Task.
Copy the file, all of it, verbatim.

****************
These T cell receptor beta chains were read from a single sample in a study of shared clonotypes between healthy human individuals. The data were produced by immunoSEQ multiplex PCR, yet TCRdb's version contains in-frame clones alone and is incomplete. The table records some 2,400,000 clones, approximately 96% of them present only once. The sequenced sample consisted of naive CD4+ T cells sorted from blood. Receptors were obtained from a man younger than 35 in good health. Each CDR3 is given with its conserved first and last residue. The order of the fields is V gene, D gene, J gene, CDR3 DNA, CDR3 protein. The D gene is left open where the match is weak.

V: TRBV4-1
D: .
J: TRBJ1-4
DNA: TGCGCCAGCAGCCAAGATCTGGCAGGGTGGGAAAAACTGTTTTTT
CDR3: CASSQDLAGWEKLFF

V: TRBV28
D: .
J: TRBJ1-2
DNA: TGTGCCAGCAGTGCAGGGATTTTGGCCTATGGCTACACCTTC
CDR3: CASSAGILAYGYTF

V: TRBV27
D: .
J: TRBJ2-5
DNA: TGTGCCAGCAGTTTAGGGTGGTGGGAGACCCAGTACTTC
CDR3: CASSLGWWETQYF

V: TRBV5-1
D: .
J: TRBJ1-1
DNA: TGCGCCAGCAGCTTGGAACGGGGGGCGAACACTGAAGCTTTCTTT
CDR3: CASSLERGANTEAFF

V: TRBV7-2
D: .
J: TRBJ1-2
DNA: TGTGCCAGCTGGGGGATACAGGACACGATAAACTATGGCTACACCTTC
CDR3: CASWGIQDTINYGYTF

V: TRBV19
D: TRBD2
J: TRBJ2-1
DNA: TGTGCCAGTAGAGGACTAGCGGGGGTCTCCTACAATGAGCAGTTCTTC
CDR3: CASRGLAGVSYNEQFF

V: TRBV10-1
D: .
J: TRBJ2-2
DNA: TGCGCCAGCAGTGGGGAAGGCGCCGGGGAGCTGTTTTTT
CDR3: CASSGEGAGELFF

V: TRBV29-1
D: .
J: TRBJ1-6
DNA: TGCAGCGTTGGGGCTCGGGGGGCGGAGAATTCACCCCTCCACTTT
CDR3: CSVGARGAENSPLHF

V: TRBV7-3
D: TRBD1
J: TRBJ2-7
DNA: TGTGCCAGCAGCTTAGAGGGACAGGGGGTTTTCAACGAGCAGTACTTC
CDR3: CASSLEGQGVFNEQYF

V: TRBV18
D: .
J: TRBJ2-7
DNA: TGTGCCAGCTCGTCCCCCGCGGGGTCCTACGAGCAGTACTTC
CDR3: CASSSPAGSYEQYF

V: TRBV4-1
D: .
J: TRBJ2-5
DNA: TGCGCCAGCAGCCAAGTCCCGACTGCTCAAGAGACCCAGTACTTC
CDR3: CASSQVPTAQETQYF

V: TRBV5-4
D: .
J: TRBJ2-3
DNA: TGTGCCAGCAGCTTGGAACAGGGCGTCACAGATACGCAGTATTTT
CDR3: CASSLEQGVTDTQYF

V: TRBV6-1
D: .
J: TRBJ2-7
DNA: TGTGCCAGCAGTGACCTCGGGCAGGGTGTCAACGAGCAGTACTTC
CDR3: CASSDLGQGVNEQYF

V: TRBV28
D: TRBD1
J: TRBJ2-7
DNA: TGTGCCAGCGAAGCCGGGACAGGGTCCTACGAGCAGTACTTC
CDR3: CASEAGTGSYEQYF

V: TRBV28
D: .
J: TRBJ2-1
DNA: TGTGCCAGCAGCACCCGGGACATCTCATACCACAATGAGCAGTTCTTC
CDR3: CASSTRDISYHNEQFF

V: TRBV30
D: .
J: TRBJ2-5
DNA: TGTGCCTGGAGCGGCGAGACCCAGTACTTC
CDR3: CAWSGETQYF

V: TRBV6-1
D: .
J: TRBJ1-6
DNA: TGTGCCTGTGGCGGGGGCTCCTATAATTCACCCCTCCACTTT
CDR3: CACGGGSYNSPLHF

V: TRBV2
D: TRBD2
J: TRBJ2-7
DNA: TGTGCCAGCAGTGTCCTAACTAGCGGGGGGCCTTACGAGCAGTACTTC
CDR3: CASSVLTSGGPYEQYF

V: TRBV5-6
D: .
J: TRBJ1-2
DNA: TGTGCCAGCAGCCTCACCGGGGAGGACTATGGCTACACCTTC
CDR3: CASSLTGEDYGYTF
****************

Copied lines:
These T cell receptor beta chains were read from a single sample in a study of shared clonotypes between healthy human individuals. The data were produced by immunoSEQ multiplex PCR, yet TCRdb's version contains in-frame clones alone and is incomplete. The table records some 2,400,000 clones, approximately 96% of them present only once. The sequenced sample consisted of naive CD4+ T cells sorted from blood. Receptors were obtained from a man younger than 35 in good health. Each CDR3 is given with its conserved first and last residue. The order of the fields is V gene, D gene, J gene, CDR3 DNA, CDR3 protein. The D gene is left open where the match is weak.

V: TRBV4-1
D: .
J: TRBJ1-4
DNA: TGCGCCAGCAGCCAAGATCTGGCAGGGTGGGAAAAACTGTTTTTT
CDR3: CASSQDLAGWEKLFF

V: TRBV28
D: .
J: TRBJ1-2
DNA: TGTGCCAGCAGTGCAGGGATTTTGGCCTATGGCTACACCTTC
CDR3: CASSAGILAYGYTF

V: TRBV27
D: .
J: TRBJ2-5
DNA: TGTGCCAGCAGTTTAGGGTGGTGGGAGACCCAGTACTTC
CDR3: CASSLGWWETQYF

V: TRBV5-1
D: .
J: TRBJ1-1
DNA: TGCGCCAGCAGCTTGGAACGGGGGGCGAACACTGAAGCTTTCTTT
CDR3: CASSLERGANTEAFF

V: TRBV7-2
D: .
J: TRBJ1-2
DNA: TGTGCCAGCTGGGGGATACAGGACACGATAAACTATGGCTACACCTTC
CDR3: CASWGIQDTINYGYTF

V: TRBV19
D: TRBD2
J: TRBJ2-1
DNA: TGTGCCAGTAGAGGACTAGCGGGGGTCTCCTACAATGAGCAGTTCTTC
CDR3: CASRGLAGVSYNEQFF

V: TRBV10-1
D: .
J: TRBJ2-2
DNA: TGCGCCAGCAGTGGGGAAGGCGCCGGGGAGCTGTTTTTT
CDR3: CASSGEGAGELFF

V: TRBV29-1
D: .
J: TRBJ1-6
DNA: TGCAGCGTTGGGGCTCGGGGGGCGGAGAATTCACCCCTCCACTTT
CDR3: CSVGARGAENSPLHF

V: TRBV7-3
D: TRBD1
J: TRBJ2-7
DNA: TGTGCCAGCAGCTTAGAGGGACAGGGGGTTTTCAACGAGCAGTACTTC
CDR3: CASSLEGQGVFNEQYF

V: TRBV18
D: .
J: TRBJ2-7
DNA: TGTGCCAGCTCGTCCCCCGCGGGGTCCTACGAGCAGTACTTC
CDR3: CASSSPAGSYEQYF

V: TRBV4-1
D: .
J: TRBJ2-5
DNA: TGCGCCAGCAGCCAAGTCCCGACTGCTCAAGAGACCCAGTACTTC
CDR3: CASSQVPTAQETQYF

V: TRBV5-4
D: .
J: TRBJ2-3
DNA: TGTGCCAGCAGCTTGGAACAGGGCGTCACAGATACGCAGTATTTT
CDR3: CASSLEQGVTDTQYF

V: TRBV6-1
D: .
J: TRBJ2-7
DNA: TGTGCCAGCAGTGACCTCGGGCAGGGTGTCAACGAGCAGTACTTC
CDR3: CASSDLGQGVNEQYF

V: TRBV28
D: TRBD1
J: TRBJ2-7
DNA: TGTGCCAGCGAAGCCGGGACAGGGTCCTACGAGCAGTACTTC
CDR3: CASEAGTGSYEQYF

V: TRBV28
D: .
J: TRBJ2-1
DNA: TGTGCCAGCAGCACCCGGGACATCTCATACCACAATGAGCAGTTCTTC
CDR3: CASSTRDISYHNEQFF

V: TRBV30
D: .
J: TRBJ2-5
DNA: TGTGCCTGGAGCGGCGAGACCCAGTACTTC
CDR3: CAWSGETQYF

V: TRBV6-1
D: .
J: TRBJ1-6
DNA: TGTGCCTGTGGCGGGGGCTCCTATAATTCACCCCTCCACTTT
CDR3: CACGGGSYNSPLHF

V: TRBV2
D: TRBD2
J: TRBJ2-7
DNA: TGTGCCAGCAGTGTCCTAACTAGCGGGGGGCCTTACGAGCAGTACTTC
CDR3: CASSVLTSGGPYEQYF

V: TRBV5-6
D: .
J: TRBJ1-2
DNA: TGTGCCAGCAGCCTCACCGGGGAGGACTATGGCTACACCTTC
CDR3: CASSLTGEDYGYTF